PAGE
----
Alcohol - Last Update: January 2020
Brandy is distilled from fruit (commonly grapes). It generally tastes like wine made from grapes.
Gin is distilled from juniper berries. It has a distinctive flavor and aroma of pine. Some call it "Christmas tree" taste.
Rum is distilled from sugarcane juice or molasses (sugarcane byproducts). No matter the base, the underlying flavor profile of rum is a sweet, toasted sugar.
Vodka is distilled from starch/sugar-rich plant matter. It's distilled many times to a very high proof, removing almost all impurities, and then watered down to desired strength. Since just about all impurities are removed, it can be made from just about anything. Potatoes, grain, or a mixture are most common. It does not have flavor unless mixed with other drinks or flavored with fruits.
Whiskey is distilled from fermented grain mash. The grain can be any of several, or a mix, that might include corn, wheat, rye, or barley. It generally tastes like beer.
Cappuccino: This beloved drink is two ounces of espresso topped with another two ounces of steamed milk and finished with two ounces of foamed milk.
Americano: Still not your regular drip coffee , this beverage is two ounces of espresso mixed with three ounces of hot water.
Mocha: The perfect cure for a chocolate craving, this beverage is 60 ml of espresso, 50 ml of chocolate, and 30 ml of steamed milk.
Flat White: With two ounces of espresso to four ounces of steamed milk , this drink may be a little more palatable if you’re not a fan of strong coffee flavor.
Latte: This beverage is a blend of two ounces of espresso and ten ounces of steamed milk. It’s topped with the tiniest hint—about 2 ml—of foamed milk.
Espresso (Short Black): • 1 Shot of espresso in an espresso cup
Double Espresso (Doppio): • 2 shots of espresso in an espresso cup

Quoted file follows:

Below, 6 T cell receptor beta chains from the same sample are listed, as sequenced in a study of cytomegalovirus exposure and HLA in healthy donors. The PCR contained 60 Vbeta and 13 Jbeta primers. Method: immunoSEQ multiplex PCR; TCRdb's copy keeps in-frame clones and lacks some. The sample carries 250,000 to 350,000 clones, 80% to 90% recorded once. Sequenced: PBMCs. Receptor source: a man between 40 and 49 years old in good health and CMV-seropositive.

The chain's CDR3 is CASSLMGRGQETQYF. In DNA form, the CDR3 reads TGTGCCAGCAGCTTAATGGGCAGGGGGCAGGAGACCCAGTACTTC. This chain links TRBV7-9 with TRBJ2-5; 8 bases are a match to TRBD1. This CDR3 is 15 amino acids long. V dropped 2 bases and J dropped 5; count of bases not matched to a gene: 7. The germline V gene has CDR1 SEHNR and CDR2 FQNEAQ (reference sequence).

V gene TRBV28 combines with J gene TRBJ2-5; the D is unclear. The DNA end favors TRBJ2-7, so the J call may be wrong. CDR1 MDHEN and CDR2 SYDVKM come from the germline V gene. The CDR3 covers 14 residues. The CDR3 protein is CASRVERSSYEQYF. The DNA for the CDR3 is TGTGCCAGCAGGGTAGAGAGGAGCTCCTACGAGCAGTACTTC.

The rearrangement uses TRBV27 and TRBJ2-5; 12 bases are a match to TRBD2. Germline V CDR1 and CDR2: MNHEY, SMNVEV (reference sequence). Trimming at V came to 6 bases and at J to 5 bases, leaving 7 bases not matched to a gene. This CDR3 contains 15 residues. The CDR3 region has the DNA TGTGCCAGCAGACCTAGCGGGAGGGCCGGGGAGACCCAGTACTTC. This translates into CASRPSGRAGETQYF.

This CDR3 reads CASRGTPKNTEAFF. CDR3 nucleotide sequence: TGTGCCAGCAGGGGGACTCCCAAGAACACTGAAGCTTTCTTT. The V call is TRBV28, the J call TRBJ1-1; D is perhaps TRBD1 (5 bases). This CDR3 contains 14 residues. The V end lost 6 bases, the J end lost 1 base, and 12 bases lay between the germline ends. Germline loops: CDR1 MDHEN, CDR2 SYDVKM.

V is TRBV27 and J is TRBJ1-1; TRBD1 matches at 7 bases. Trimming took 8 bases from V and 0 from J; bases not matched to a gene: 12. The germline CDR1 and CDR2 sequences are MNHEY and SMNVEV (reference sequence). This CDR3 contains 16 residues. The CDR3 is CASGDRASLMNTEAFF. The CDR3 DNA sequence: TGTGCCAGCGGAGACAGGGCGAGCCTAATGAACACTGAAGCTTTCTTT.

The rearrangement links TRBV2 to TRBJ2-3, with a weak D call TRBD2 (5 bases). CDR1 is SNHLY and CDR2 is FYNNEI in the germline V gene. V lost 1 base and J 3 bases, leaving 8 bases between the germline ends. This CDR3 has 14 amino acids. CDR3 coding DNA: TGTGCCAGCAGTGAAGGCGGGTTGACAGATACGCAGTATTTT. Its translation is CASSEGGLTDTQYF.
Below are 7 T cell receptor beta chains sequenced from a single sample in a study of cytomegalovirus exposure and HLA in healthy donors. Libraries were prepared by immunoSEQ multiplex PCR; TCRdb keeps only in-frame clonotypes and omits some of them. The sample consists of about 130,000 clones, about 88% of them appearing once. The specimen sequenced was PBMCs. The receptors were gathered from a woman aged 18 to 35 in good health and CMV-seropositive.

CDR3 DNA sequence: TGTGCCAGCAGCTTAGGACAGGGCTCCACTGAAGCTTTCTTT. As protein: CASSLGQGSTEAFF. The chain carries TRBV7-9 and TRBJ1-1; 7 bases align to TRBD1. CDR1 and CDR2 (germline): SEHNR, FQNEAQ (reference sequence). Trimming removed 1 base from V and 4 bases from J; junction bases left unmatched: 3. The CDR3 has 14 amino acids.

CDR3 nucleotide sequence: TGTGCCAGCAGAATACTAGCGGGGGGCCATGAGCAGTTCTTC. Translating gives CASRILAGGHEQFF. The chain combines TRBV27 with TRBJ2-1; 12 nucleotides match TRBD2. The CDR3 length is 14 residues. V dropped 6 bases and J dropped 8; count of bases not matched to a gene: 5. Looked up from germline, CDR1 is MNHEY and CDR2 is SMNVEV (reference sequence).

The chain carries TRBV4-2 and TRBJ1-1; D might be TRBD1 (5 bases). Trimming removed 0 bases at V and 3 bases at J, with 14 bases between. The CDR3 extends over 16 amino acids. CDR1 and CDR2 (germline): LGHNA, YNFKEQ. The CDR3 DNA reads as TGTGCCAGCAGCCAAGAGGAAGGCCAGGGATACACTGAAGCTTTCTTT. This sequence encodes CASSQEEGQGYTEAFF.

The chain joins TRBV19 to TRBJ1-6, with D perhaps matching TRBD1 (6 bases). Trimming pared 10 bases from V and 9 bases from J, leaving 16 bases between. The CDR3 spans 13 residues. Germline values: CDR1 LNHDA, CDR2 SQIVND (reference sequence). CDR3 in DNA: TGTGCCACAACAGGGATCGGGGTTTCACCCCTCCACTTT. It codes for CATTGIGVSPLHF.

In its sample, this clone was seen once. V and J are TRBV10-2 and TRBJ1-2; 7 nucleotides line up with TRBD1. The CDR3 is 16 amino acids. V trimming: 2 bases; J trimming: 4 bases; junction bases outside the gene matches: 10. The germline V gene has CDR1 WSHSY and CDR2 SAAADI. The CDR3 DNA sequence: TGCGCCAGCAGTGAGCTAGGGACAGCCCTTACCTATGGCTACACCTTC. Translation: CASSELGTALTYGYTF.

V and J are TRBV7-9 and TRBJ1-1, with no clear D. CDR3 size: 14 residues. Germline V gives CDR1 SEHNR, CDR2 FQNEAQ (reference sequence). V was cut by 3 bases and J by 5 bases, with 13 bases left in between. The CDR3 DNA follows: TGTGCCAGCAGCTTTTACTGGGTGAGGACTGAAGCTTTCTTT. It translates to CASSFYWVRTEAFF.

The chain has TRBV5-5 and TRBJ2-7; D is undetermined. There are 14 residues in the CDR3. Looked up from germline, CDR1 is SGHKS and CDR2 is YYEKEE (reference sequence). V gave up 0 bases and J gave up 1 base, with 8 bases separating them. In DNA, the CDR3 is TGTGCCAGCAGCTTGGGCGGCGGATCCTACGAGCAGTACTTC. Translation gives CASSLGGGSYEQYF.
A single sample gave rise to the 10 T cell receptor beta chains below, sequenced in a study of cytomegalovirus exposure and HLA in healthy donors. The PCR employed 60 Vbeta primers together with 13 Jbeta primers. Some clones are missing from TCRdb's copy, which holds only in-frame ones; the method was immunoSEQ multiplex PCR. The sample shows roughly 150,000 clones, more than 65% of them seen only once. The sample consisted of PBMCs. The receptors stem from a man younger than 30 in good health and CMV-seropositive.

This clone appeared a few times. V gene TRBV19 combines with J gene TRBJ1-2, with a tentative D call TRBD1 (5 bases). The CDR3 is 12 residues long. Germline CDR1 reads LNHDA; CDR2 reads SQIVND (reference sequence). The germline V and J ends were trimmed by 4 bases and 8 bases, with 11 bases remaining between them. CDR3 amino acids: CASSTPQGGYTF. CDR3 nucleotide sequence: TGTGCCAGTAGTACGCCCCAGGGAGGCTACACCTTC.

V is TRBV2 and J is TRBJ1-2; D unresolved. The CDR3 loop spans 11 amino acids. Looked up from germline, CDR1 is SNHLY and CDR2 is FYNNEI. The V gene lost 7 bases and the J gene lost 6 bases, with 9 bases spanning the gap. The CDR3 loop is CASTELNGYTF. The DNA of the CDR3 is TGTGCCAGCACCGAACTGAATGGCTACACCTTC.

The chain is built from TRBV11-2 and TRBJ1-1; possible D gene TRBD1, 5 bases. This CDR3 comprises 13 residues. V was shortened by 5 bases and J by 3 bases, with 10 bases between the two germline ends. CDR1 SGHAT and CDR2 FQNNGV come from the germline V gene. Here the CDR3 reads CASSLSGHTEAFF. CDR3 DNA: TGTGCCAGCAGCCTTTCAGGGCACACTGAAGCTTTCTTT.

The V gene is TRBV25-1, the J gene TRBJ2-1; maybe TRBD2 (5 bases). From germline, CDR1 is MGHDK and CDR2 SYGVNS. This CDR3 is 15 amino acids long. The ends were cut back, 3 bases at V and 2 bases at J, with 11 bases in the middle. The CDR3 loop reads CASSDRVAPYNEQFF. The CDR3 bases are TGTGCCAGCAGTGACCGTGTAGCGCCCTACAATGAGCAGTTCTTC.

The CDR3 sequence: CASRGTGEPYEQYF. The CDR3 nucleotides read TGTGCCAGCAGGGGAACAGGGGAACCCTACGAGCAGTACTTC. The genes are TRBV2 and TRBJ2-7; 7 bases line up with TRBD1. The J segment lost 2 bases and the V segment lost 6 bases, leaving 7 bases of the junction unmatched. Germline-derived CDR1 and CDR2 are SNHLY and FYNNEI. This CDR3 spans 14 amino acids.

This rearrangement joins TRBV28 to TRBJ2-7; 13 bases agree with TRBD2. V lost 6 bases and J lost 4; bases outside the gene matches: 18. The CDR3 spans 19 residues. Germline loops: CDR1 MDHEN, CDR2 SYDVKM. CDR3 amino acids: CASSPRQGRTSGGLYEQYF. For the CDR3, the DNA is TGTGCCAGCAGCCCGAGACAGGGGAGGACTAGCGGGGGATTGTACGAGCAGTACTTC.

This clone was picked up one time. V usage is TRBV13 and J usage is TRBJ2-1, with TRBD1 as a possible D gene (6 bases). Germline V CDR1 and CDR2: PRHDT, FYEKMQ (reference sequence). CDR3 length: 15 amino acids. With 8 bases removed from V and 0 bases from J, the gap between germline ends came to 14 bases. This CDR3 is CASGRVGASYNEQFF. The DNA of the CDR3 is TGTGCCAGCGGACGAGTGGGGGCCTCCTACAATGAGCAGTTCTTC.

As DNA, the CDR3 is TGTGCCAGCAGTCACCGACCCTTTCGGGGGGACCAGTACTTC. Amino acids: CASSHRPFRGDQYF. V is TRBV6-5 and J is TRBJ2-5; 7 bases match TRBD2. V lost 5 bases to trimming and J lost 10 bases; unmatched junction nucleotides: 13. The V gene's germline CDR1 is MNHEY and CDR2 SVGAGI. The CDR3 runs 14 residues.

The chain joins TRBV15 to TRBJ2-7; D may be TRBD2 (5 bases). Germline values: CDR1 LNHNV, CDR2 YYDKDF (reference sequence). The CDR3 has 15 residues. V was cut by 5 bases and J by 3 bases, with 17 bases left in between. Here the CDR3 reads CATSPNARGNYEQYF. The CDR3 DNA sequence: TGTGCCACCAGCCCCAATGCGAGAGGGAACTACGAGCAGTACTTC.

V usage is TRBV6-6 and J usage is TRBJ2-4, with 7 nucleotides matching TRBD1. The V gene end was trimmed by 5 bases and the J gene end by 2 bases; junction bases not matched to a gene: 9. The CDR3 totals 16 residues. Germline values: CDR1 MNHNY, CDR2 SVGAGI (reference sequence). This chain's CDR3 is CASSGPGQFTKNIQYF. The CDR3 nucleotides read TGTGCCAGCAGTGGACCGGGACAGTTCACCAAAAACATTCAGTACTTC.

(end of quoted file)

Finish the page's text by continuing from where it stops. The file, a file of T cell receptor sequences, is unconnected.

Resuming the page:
Short Macchiato: • 1 Shot of espresso in a short glass or espresso cup• A dollop of steamed milk and foam placed on top of the espresso
Long Macchiato: • 2 shots of espresso in a tumbler glass or cup• A dollop of steamed milk and foam placed on top of the espresso
Ristretto: • Extract a standard espresso shot with half the amount of water.• Alternatively turn off a normal espresso extraction before the espresso starts to blonde
Long Black (Americano): • Fill a cup with 2/3rds full of hot water• Extract 1 shot of espresso over the hot water
Café Latte: • Extract 1 shot of espresso into a tumbler glass• Add steamed milk• 1cm of micro-foam on top of the steamed milk
Cappuccino: • Extract 1 shot of espresso into a cup• Add steamed milk• Add 2-3cm of micro-foam on top of the steamed milk• Sprinkle chocolate on top of the coffee
Flat White: • 1 shot of espresso into a cup• Add steamed milk into the cup but no micro-foam
Piccolo Latte: • 1 shot of espresso or 1 ristretto shot of espresso in a espresso cup• Add steamed milk and small amount of micro-foam
Mocha: • Extract 1 shot of espresso into a cup• Add one spoon of chocolate powder into the espresso shot and mix• Add steamed milk• Add 2-3cm of micro-foam• Sprinkle chocolate powder on top
Affogato: • Add one scoop of vanilla ice-cream into a tumbler glass milk• Pour a single or double shot of espresso over the vanilla ice-cream
Food & Drink
Red Wine vs White Wine
Red wines are heavier and more complex than white wine, and often tend to be less sweet.
White wines have a wide range of taste. Some white wines are very sweet, and others dry. White wine has light, fruity flavors. White wines pair with fish, poultry, pork, and fruit.
Red wines tend to be on the bitter side, with a puckering taste. Red wine is bolder and has more complexity. Red wines go great with beef, pork, chocolate, and cheeses.
The main difference between red and white wines is the amount of tannins they have. Since tannins largely come from the grape skins, red wines have more of them than white wines. Red wine acquires it's tannins in the process of maceration (leaving juice to mix together with the skin, seeds and woody bits). It is the tannins and skins of the red grapes which are released into the wine that contribute to the deep color and flavor of red wine. Tannins have a slightly bitter taste and create a dry puckery sensation in the mouth and in the back of the throat; and often lend a wonderful complexity to red wine. They also help preserve the wine. This is why red wines are usually aged longer than white wines.
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